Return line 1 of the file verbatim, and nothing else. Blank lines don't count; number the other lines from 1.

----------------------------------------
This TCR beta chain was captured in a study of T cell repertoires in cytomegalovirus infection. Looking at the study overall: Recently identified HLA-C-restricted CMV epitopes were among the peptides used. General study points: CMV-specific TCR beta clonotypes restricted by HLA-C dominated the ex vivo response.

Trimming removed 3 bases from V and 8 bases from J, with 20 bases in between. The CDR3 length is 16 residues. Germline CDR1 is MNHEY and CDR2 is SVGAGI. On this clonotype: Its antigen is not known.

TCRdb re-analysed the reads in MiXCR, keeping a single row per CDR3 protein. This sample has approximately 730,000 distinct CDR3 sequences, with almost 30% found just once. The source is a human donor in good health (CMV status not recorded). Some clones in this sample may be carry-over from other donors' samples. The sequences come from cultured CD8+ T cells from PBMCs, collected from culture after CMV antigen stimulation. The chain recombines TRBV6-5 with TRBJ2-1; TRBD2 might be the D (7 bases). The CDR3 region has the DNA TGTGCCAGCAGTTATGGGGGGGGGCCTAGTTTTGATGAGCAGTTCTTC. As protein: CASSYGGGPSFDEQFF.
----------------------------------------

This TCR beta chain was captured in a study of T cell repertoires in cytomegalovirus infection. Looking at the study overall: Recently identified HLA-C-restricted CMV epitopes were among the peptides used. General study points: CMV-specific TCR beta clonotypes restricted by HLA-C dominated the ex vivo response.